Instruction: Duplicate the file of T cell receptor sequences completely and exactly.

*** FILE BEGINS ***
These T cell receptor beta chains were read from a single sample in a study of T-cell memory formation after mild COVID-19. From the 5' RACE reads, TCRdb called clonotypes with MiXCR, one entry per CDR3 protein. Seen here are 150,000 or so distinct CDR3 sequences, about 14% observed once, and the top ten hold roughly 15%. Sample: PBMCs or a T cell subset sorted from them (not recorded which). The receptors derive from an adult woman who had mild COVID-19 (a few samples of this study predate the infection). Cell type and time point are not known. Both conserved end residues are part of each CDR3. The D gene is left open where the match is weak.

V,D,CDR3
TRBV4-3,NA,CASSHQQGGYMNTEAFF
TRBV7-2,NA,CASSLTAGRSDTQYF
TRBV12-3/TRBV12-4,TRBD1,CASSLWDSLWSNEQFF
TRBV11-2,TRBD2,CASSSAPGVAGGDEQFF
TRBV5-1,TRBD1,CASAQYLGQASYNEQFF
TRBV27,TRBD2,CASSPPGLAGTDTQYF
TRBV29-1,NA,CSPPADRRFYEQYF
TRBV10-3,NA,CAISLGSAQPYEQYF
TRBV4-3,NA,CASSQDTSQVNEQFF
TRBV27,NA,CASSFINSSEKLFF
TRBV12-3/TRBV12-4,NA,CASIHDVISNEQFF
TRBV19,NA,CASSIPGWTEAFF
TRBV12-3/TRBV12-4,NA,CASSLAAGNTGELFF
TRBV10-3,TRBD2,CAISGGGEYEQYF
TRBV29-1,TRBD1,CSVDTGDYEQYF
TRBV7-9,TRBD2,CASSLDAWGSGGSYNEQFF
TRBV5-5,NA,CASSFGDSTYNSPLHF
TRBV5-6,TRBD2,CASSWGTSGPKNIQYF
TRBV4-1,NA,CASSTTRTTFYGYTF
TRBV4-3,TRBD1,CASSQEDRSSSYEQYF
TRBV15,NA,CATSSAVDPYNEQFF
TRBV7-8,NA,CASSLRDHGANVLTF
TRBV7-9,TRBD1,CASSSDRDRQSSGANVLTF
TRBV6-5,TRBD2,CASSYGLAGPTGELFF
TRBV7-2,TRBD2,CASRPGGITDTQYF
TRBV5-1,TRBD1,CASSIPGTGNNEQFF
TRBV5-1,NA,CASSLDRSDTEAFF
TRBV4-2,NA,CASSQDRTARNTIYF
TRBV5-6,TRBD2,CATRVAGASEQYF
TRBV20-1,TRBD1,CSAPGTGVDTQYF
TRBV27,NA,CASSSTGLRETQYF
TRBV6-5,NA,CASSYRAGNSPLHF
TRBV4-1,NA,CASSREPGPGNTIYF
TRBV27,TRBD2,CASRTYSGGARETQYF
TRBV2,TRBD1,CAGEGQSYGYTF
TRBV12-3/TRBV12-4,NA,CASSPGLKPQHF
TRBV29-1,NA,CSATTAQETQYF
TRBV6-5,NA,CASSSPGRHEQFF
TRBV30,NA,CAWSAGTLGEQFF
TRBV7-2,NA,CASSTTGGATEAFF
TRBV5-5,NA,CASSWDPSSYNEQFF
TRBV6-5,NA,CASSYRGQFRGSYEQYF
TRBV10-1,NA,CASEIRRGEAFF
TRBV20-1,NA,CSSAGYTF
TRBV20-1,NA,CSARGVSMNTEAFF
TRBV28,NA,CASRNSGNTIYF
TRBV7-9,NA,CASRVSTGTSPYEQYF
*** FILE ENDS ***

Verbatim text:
These T cell receptor beta chains were read from a single sample in a study of T-cell memory formation after mild COVID-19. From the 5' RACE reads, TCRdb called clonotypes with MiXCR, one entry per CDR3 protein. Seen here are 150,000 or so distinct CDR3 sequences, about 14% observed once, and the top ten hold roughly 15%. Sample: PBMCs or a T cell subset sorted from them (not recorded which). The receptors derive from an adult woman who had mild COVID-19 (a few samples of this study predate the infection). Cell type and time point are not known. Both conserved end residues are part of each CDR3. The D gene is left open where the match is weak.

V,D,CDR3
TRBV4-3,NA,CASSHQQGGYMNTEAFF
TRBV7-2,NA,CASSLTAGRSDTQYF
TRBV12-3/TRBV12-4,TRBD1,CASSLWDSLWSNEQFF
TRBV11-2,TRBD2,CASSSAPGVAGGDEQFF
TRBV5-1,TRBD1,CASAQYLGQASYNEQFF
TRBV27,TRBD2,CASSPPGLAGTDTQYF
TRBV29-1,NA,CSPPADRRFYEQYF
TRBV10-3,NA,CAISLGSAQPYEQYF
TRBV4-3,NA,CASSQDTSQVNEQFF
TRBV27,NA,CASSFINSSEKLFF
TRBV12-3/TRBV12-4,NA,CASIHDVISNEQFF
TRBV19,NA,CASSIPGWTEAFF
TRBV12-3/TRBV12-4,NA,CASSLAAGNTGELFF
TRBV10-3,TRBD2,CAISGGGEYEQYF
TRBV29-1,TRBD1,CSVDTGDYEQYF
TRBV7-9,TRBD2,CASSLDAWGSGGSYNEQFF
TRBV5-5,NA,CASSFGDSTYNSPLHF
TRBV5-6,TRBD2,CASSWGTSGPKNIQYF
TRBV4-1,NA,CASSTTRTTFYGYTF
TRBV4-3,TRBD1,CASSQEDRSSSYEQYF
TRBV15,NA,CATSSAVDPYNEQFF
TRBV7-8,NA,CASSLRDHGANVLTF
TRBV7-9,TRBD1,CASSSDRDRQSSGANVLTF
TRBV6-5,TRBD2,CASSYGLAGPTGELFF
TRBV7-2,TRBD2,CASRPGGITDTQYF
TRBV5-1,TRBD1,CASSIPGTGNNEQFF
TRBV5-1,NA,CASSLDRSDTEAFF
TRBV4-2,NA,CASSQDRTARNTIYF
TRBV5-6,TRBD2,CATRVAGASEQYF
TRBV20-1,TRBD1,CSAPGTGVDTQYF
TRBV27,NA,CASSSTGLRETQYF
TRBV6-5,NA,CASSYRAGNSPLHF
TRBV4-1,NA,CASSREPGPGNTIYF
TRBV27,TRBD2,CASRTYSGGARETQYF
TRBV2,TRBD1,CAGEGQSYGYTF
TRBV12-3/TRBV12-4,NA,CASSPGLKPQHF
TRBV29-1,NA,CSATTAQETQYF
TRBV6-5,NA,CASSSPGRHEQFF
TRBV30,NA,CAWSAGTLGEQFF
TRBV7-2,NA,CASSTTGGATEAFF
TRBV5-5,NA,CASSWDPSSYNEQFF
TRBV6-5,NA,CASSYRGQFRGSYEQYF
TRBV10-1,NA,CASEIRRGEAFF
TRBV20-1,NA,CSSAGYTF
TRBV20-1,NA,CSARGVSMNTEAFF
TRBV28,NA,CASRNSGNTIYF
TRBV7-9,NA,CASRVSTGTSPYEQYF